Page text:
It is almost eerie for a modern reader to see that phrase "the structure of the universe" used twice, clearly in the sense we use it, but in a book published in 1794. How delighted Paine would have been, if he could have watched the unfolding of modern cosmology as it discovers ever deeper and stranger aspects of the structure of the universe.

The Writing of Age of Reason

Paine was a failure at business and marriage when he emigrated to the American colonies. The political ferment of the time awakened him to his true talent, a genius for arguing a cause. He published the pamphlet Common Sense early in 1776, and by the end of the year it had sold 150,000 copies -- in a country that had a population of a few million, where all news moved by horse or sail. The pamphlet played a decisive part (says biographer Ayer) in turning public opinion toward secession and away from accommodation with England. During the war Paine published more pamphlets, the first of which begins with the famous sentences

These are the times that try men's souls. The summer soldier and the sunshine patriot will, in this crisis, shrink from the service of their country; but he that stands it now, deserves the love and thanks of man and woman.

In 1787 Paine returned to England, mainly to promote his design for an iron bridge. In 1790 the conservative philosopher Edmund Burke published a criticism of the French Revolution and a defense of privilege and a stratified society. This inflamed Paine, who immediately wrote and published his greatest work, The Rights of Man, an eloquent and detailed proposal for a democratic state based on universal (male) suffrage, with no unearned privilege and with features such as salaries for legislators, public health care, public education, and old-age pensions, all to be paid for by a graduated income tax. Each of these was a novel idea at the time.

The Rights of Man was an immediate best-seller, but was also quickly ruled "seditious libel" by the British Government. Paine fled to France just ahead of an order for his arrest. The Crown tried and convicted him in absentia, and he never set foot in England again alive. Printers who sold his book were convicted and sentenced to jail or transportation, but the book continued to sell, ultimately passing 300,000 copies.

Meanwhile the French welcomed him, made him an honorary citizen, elected him a representative to the National Convention, and appointed him to the committee that was compiling a new constitution. But this was the beginning of the Terror, when anyone not affiliated with the cadre in power was subject to arrest at any time, and dozens were taken from cells to the guillotine every day. Later Paine would write

The intolerant spirit of Church persecutions had transferred itself into politics; the tribunal styled revolutionary, supplied the place of an inquisition...I saw many of my most intimate friends destroyed, others daily carried to prison, and I had reason to believe, and had also intimations given to me, that the same danger was approaching myself.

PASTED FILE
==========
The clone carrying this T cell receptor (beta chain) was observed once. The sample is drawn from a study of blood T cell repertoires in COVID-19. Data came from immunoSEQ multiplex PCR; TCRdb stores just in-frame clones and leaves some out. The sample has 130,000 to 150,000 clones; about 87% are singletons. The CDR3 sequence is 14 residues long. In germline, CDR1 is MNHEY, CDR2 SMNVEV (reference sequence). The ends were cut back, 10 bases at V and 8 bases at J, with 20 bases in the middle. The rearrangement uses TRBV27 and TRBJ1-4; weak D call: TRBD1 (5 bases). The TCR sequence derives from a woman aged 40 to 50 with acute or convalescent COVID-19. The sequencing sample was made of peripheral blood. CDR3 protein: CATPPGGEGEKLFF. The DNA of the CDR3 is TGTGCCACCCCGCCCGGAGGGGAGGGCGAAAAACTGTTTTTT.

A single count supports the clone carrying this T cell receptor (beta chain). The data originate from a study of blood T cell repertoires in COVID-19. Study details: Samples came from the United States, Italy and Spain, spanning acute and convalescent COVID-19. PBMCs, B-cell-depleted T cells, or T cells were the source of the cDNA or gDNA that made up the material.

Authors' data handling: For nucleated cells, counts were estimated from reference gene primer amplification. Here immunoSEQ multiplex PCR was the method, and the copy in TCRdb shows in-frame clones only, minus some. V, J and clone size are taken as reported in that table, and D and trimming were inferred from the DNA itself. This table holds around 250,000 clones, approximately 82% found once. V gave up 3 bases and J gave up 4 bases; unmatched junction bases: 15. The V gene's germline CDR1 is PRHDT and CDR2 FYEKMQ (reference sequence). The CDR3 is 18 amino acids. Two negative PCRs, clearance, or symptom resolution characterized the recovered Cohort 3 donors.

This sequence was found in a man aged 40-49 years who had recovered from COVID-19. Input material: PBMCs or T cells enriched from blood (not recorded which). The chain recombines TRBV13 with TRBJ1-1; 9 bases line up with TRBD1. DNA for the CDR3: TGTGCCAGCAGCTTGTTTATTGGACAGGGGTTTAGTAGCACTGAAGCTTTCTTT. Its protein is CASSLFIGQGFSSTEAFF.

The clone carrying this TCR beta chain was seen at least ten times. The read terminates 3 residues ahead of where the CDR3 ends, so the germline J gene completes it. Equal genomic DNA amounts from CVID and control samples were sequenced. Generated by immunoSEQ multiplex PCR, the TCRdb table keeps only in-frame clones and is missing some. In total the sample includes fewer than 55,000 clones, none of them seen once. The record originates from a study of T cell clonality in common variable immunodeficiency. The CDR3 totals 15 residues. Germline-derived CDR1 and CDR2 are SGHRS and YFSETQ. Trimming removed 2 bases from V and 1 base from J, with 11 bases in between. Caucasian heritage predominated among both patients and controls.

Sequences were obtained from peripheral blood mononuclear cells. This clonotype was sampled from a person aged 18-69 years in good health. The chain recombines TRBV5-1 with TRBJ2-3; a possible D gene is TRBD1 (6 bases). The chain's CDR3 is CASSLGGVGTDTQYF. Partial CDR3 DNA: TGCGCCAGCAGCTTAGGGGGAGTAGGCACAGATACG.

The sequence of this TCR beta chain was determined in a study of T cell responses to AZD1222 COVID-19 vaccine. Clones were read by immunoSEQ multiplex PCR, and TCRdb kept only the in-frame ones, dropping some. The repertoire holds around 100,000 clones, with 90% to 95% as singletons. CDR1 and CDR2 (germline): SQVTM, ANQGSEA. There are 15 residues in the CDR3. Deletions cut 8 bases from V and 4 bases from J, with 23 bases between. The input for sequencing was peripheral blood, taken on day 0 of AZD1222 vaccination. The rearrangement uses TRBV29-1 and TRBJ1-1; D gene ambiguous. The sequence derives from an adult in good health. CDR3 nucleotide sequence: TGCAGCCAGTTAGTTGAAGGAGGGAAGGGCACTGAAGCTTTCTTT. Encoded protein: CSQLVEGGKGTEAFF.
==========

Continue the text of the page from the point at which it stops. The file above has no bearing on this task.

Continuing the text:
In this feverish climate Paine sat down and wrote that "It has been my intention, for several years past, to publish my thoughts upon religion," and, continuing through the arguments summarized above, concluded the first part of Age of Reason (only 68 pages) with

...if ever a universal religion should prevail, it will not be by believing anything new, but in getting rid of the meantime, let every man follow, as he has a right to do, the religion and the worship he prefers.

The day he wrote that, guards came from the revolutionary government to arrest him. They were courteous enough to let Paine detour past the house of a friend and drop off the manuscript on the way to jail. The work was published as a pamphlet while he was in prison.

There he stayed for eight months, never sure when he might be taken out to have his head removed. The US representative in Paris, Gouvernor Morris, was an enemy of Paine's, and did nothing to obtain his release, while reporting to the government at home that the Revolutionary Council had refused to release him.

When Jefferson succeeded Washington as president, he sent a new ambassador, James Monroe (himself later President). Monroe was a Paine supporter, and quickly secured Paine's release. Paine was very ill, and spent months recuperating in Monroe's house. But as soon as he could write, he resumed work on the second part of Age of Reason.

Flaming the Church

The pamphlet edition of the first part of Age of Reason had already drawn criticism. As was only to be expected, most of the of rebuttals were couched in Christian terms. Perhaps this is why, in the longer second part, Paine aims less at defining Deism as a distinct belief, and focuses on the negative task of demolishing Christian doctrine, and in particular on discrediting the Bible as a reliable document. In truth, Deism is such a spartan doctrine, the few pages he spends on it are probably sufficient. Whatever his motive, Paine swings away at the Bible with a fine iconoclastic energy.

Biographer A. J. Ayer seems to find Paine's detailed and sarcastic deconstruction of Biblical absurdities to be somehow quaint, barely relevant. "At the time that Paine wrote Age of Reason," he explains, "the view of orthodox Christians was that the Bible was the word of God. For example, in the case of the Old Testament, it was believed that God dictated the books of the Pentateuch to Moses and the book of Samuel to Samuel, and that it was through divine inspiration that Solomon wrote his Proverbs and David his Psalms."